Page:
Bristol biofuel plant given go-ahead by Eric Pickles

Plant at Avonmouth The plant would be capable of powering 25,000 homes

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Plans for a controversial biofuel plant in Bristol have been given the go-ahead by the government.

An application by W4B to build the power station at Avonmouth was refused by city councillors in February 2010.

But Eric Pickles, Secretary of State for Communities and Local Government has approved it on appeal.

The plant, which will be fuelled initially by palm oil, has been attacked by critics who blame demand for the oil for rainforest destruction.

City planners had told the council last year to make its decision according to material planning considerations, not emotions.

But councillors went against the advice and voted 6-2 against it.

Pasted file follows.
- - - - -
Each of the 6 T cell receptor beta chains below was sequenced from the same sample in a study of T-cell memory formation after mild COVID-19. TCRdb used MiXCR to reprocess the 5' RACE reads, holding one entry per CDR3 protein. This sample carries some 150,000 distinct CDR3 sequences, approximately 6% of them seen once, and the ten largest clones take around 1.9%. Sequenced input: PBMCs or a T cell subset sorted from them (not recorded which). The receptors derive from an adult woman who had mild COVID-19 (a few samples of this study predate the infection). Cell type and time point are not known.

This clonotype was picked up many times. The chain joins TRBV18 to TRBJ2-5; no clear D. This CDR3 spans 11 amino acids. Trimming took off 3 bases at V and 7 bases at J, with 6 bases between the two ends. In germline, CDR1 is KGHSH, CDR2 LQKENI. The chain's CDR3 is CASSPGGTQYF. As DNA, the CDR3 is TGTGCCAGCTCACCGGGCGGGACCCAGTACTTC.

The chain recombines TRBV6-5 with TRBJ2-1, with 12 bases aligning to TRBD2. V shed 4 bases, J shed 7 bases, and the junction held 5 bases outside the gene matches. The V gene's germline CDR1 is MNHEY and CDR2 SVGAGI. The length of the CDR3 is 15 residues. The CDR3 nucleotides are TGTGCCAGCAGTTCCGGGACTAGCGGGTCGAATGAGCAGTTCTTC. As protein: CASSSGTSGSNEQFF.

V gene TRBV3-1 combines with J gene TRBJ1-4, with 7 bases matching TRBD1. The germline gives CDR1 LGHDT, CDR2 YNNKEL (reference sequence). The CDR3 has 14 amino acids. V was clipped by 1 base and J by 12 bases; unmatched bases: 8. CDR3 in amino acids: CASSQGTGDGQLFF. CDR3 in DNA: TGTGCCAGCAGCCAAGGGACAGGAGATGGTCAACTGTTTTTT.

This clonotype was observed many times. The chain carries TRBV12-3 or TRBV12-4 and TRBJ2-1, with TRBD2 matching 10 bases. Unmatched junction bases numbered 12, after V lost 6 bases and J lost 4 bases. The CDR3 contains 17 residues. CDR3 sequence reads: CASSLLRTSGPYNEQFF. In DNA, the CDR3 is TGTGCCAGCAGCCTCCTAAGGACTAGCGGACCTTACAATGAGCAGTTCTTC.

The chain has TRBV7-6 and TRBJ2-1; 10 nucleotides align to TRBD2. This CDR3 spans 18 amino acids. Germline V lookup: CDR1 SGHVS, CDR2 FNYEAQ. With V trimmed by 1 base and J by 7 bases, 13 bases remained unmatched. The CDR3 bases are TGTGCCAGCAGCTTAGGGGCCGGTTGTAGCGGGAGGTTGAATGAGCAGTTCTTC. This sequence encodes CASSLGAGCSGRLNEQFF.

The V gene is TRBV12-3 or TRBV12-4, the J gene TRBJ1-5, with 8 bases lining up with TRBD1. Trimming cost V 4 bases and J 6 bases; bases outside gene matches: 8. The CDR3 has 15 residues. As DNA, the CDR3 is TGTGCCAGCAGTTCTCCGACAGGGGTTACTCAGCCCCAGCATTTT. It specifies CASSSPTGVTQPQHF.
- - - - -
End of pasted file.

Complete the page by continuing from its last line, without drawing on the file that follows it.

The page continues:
The council has six weeks in which it can challenge Mr Pickles' decision through the High Court.

W4B has said the plant would be capable of powering 25,000 homes.

'Current controversy'

Mr Pickles allowed the appeal, subject to a number of conditions which include only using bioliquid that satsfies sustainability criteria.

He said in his report that "given the current controversy about bioliquids...the council and other objectors acted reasonably in wanting to test evidence on this matter".

Mr Pickles added that the development would not have an "unacceptable effect" on the character of the area.

Rob Palgrave, director of the pressure group Biofuelwatch, said: "We are very disappointed with the outcome of the planning inquiry and Eric Pickles' subsequent decision.

"An awful lot of people put an awful lot of time into this campaign both in Bristol and around the country and it attracted some international attention, in particular from countries where the fuel for this power station will be produced, like Indonesia and Malaysia."

City planners had told the council last year to make its decision according to material planning considerations, not emotions.

But councillors went against advice from planners and voted 6-2 against it.

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